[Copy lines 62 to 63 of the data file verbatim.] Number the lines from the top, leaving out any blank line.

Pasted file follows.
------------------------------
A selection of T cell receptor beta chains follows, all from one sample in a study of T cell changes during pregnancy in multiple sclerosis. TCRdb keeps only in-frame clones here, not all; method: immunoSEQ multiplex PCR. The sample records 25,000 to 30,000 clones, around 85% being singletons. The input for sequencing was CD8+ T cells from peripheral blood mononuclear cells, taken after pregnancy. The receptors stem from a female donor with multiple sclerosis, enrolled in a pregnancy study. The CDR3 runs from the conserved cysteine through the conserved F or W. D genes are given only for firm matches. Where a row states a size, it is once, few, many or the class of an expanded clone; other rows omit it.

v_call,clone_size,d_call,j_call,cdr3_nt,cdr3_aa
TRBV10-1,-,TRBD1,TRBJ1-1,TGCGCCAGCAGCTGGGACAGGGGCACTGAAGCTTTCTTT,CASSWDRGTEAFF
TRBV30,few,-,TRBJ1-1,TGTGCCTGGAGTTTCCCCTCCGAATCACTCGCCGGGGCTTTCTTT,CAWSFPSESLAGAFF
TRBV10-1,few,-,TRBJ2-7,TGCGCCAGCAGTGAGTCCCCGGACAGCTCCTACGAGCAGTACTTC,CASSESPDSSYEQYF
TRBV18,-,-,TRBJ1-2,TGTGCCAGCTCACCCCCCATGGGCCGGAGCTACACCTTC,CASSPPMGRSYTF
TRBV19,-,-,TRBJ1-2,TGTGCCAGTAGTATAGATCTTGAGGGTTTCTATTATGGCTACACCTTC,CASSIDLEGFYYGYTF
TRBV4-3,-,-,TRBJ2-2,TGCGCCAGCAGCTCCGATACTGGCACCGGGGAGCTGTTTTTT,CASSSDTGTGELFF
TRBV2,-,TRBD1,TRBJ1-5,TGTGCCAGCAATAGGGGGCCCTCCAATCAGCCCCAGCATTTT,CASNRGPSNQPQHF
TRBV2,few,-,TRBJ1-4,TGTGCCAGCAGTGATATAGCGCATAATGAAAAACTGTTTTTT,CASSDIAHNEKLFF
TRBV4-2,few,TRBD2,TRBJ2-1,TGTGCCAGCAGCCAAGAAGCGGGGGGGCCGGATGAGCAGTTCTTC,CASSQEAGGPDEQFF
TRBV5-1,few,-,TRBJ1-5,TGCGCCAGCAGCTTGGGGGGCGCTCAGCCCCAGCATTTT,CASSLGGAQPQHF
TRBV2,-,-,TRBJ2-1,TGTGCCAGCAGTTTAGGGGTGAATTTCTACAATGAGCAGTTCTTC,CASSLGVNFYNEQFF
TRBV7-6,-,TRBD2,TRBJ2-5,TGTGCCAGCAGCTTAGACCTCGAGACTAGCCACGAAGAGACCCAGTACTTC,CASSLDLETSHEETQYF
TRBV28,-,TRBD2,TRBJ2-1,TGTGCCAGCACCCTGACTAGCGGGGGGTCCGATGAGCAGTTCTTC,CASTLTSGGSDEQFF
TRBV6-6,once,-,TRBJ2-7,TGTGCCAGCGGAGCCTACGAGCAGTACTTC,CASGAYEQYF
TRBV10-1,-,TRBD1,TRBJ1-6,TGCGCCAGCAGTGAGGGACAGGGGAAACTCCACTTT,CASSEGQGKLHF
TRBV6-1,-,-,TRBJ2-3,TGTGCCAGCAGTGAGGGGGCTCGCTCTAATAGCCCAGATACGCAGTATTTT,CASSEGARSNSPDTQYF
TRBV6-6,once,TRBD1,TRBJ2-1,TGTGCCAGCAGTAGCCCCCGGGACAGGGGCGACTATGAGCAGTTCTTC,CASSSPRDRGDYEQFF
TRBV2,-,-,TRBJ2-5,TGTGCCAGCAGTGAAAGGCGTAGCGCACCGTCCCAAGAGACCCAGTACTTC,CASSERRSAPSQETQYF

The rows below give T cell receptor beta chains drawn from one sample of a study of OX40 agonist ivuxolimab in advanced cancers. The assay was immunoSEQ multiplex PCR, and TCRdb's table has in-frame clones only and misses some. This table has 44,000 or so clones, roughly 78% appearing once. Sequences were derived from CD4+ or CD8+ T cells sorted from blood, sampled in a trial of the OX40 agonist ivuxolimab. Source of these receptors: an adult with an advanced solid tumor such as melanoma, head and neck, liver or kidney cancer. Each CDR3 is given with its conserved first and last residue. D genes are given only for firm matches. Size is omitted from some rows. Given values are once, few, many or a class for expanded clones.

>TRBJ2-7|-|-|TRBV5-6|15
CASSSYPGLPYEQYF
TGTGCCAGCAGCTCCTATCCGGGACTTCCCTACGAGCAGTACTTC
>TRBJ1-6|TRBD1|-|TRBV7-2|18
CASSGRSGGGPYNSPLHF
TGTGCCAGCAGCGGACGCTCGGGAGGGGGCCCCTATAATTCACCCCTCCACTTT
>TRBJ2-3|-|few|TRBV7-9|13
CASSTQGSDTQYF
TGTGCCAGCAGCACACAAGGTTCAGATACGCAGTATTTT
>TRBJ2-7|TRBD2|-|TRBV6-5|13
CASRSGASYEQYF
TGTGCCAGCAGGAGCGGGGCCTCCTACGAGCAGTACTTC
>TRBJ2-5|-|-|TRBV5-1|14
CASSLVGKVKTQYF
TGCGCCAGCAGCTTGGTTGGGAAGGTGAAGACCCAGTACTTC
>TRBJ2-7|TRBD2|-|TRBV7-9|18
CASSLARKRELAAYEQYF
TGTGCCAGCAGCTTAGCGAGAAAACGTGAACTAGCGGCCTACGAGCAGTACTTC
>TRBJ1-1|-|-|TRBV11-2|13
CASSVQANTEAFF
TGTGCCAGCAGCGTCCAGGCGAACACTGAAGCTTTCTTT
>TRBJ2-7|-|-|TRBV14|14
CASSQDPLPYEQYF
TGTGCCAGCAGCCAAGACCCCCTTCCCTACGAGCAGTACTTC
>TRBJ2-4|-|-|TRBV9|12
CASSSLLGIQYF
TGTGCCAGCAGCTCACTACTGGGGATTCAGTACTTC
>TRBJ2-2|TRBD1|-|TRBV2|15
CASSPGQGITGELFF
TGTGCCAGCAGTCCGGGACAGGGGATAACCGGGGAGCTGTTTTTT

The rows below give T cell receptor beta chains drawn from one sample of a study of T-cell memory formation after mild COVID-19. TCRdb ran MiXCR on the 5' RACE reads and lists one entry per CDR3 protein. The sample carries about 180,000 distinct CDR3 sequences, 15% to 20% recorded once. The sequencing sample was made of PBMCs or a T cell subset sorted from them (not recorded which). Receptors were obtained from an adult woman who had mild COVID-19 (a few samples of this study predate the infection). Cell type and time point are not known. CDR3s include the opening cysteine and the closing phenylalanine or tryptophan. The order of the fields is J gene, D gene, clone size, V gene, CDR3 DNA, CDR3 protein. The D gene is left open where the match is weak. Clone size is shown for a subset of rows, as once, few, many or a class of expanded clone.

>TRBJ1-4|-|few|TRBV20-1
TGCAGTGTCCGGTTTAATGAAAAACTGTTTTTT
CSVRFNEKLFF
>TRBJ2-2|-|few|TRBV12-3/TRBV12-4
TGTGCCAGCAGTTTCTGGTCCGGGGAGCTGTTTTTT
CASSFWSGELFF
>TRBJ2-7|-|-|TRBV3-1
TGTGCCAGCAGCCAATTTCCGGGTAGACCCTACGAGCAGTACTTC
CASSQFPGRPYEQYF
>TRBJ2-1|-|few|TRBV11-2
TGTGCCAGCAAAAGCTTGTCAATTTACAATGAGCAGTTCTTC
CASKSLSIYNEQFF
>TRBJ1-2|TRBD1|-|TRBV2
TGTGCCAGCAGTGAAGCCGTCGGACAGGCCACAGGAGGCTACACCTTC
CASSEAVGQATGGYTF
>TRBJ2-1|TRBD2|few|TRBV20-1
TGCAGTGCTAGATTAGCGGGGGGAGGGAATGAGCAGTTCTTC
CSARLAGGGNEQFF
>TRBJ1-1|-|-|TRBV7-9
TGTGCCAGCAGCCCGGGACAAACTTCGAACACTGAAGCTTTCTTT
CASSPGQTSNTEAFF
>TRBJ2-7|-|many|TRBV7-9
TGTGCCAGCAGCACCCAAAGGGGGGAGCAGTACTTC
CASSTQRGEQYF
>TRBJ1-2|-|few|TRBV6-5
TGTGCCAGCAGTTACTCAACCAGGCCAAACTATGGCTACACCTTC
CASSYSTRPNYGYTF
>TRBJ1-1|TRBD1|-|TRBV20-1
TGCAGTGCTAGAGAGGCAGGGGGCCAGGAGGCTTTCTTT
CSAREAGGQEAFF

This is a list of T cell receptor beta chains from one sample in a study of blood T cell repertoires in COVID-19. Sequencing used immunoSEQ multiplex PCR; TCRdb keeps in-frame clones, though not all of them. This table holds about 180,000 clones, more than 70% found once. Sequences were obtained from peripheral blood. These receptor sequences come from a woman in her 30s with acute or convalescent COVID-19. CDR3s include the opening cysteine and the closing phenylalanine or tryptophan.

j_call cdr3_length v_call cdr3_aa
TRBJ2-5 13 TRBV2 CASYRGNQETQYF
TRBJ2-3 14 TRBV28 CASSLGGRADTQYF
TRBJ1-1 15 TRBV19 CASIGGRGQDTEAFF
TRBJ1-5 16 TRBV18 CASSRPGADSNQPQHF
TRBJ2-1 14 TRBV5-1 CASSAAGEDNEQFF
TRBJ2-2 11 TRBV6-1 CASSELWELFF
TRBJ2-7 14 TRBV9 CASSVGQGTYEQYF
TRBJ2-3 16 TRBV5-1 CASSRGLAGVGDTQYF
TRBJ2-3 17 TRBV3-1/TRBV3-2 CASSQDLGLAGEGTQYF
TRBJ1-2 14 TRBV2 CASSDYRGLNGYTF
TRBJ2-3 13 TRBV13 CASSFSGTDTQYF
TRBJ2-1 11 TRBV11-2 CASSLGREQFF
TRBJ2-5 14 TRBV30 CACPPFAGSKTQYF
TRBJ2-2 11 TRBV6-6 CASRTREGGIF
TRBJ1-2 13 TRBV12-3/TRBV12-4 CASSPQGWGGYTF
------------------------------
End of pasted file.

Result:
>TRBJ2-1|-|few|TRBV11-2
TGTGCCAGCAAAAGCTTGTCAATTTACAATGAGCAGTTCTTC